Still Life Session

The benefits of art for people with dementia is well documented, so encouraging creativity when possible is a good idea, helping a person’s mental and emotional well-being. Painting can be undertaken by an individual as part of a relaxing and calming activity, away from other people, or in a group, so people can socialise and encourage each other as they paint. If the weather is nice, then set up this activity in the garden.

What You Will Need

  • Variety of fruit
  • A table
  • A basket
  • Paints
  • Brushes
  • Coloured pencils
  • Cartridge paper
  • Easels


Rather than setting up the still life yourself, encourage people to create it. Ask each of those in the group to take a piece of fruit and place it where they would like in the basket.  Time can be spent feeling and smelling the fruit before they do so. Once the arrangement is in place, then give each person a sheet of paper on their easel (or place it on the table in front of them – whichever is most accessible for them) and give a variety of pencils or paints to begin painting.

Remind the group that art is completely personal, and no painting can be wrong – art is always open to interpretation.  Encourage them to enjoy the process of drawing or painting a still life.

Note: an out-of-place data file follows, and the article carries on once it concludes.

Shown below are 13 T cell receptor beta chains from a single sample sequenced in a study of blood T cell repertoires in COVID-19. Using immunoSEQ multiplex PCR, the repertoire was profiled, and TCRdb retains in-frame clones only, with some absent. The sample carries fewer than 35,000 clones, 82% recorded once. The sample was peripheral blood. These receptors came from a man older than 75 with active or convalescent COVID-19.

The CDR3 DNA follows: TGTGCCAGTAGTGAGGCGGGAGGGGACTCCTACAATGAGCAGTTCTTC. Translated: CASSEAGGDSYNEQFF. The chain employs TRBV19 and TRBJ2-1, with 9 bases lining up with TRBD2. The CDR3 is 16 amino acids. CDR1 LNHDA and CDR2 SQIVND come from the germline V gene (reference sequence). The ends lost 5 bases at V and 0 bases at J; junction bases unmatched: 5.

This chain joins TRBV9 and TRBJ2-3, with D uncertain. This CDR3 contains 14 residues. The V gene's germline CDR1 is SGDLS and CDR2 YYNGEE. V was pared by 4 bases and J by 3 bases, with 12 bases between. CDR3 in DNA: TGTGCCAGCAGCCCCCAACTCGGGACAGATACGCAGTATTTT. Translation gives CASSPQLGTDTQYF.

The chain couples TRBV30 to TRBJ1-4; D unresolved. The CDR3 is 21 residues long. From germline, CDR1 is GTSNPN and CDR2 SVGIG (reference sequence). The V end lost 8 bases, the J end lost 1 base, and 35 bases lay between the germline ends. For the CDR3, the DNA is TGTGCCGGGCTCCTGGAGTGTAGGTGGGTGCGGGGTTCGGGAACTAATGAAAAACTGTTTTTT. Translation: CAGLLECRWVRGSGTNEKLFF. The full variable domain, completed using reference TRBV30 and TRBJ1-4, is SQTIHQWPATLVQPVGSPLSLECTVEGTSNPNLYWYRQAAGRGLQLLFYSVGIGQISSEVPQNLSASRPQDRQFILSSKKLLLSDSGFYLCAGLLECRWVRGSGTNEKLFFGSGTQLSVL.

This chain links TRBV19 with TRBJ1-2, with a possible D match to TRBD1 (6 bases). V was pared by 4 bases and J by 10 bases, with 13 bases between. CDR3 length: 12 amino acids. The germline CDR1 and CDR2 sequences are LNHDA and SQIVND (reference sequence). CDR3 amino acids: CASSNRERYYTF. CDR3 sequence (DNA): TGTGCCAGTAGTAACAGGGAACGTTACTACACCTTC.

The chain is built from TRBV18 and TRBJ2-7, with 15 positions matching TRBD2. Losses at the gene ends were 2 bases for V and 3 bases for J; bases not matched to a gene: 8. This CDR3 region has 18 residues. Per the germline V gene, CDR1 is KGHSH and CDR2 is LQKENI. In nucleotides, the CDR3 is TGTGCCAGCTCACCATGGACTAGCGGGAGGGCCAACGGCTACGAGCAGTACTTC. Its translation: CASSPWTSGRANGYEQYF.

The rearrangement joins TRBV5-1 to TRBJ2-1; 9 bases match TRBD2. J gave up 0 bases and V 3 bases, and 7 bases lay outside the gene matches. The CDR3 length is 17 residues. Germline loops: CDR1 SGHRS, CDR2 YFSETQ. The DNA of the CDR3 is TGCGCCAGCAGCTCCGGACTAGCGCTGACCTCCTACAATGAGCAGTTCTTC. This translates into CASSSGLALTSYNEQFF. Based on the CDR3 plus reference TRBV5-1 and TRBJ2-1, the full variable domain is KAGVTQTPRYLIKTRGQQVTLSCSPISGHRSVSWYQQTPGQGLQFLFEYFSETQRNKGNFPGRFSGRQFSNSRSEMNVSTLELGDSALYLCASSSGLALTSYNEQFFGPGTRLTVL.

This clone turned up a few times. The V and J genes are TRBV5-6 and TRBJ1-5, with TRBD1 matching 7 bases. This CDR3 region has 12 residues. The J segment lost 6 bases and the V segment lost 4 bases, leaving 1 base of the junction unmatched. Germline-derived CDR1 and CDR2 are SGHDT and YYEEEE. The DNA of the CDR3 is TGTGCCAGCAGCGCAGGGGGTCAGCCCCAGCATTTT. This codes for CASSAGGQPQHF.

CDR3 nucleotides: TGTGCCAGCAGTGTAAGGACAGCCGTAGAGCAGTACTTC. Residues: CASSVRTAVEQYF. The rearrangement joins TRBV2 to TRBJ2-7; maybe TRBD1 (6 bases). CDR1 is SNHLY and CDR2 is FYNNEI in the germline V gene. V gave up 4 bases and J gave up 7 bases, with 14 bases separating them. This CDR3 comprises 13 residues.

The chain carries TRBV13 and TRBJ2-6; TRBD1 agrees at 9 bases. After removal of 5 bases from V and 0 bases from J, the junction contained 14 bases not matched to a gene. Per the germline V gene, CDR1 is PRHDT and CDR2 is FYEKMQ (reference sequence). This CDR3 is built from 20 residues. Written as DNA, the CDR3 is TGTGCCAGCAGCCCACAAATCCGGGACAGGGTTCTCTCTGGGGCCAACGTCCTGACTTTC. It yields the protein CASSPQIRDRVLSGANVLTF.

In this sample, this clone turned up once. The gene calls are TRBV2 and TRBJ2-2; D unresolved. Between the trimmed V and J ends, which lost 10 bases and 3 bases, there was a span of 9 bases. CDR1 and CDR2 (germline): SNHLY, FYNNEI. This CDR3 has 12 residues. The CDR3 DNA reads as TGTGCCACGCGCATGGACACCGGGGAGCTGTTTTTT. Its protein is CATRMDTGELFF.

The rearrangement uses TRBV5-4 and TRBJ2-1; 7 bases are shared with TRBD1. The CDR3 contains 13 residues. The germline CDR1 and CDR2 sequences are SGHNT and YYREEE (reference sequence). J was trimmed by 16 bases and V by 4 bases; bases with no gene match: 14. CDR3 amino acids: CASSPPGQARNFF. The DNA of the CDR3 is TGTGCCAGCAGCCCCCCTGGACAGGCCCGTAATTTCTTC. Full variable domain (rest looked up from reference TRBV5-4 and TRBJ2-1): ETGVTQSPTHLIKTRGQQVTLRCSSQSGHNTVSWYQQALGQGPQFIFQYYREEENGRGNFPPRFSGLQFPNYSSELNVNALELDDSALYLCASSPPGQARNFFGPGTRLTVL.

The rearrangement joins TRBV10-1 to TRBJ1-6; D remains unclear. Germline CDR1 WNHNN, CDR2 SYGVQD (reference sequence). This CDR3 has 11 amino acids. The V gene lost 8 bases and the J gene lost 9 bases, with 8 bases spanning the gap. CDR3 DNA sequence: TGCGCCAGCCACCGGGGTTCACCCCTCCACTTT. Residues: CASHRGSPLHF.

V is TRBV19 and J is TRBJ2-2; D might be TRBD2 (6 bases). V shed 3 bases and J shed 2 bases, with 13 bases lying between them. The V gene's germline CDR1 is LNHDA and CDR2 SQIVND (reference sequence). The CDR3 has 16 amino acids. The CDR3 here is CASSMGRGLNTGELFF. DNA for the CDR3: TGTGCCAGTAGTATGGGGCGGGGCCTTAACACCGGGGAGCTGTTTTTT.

Written by Ben Atkinson-Willes of Active Minds

About Active Minds

Ben Atkinson-Willes was inspired to create Active Minds, a successful business supplying activity kits for dementia patients, after his own experiences. Ben’s drive was born out of the experience of caring for his Grandfather who lived with dementia for 16 years. Ben and his family noticed as time progressed, the challenge was finding things to keep his Grandfather occupied. To meet his Grandfather’s needs, the family were forced to use children’s toys which Ben and his family found extremely patronising. With Ben’s wealth of experience and passion, he understands the positive impact that tailored resources can make to the day-to-day wellbeing of somebody with dementia.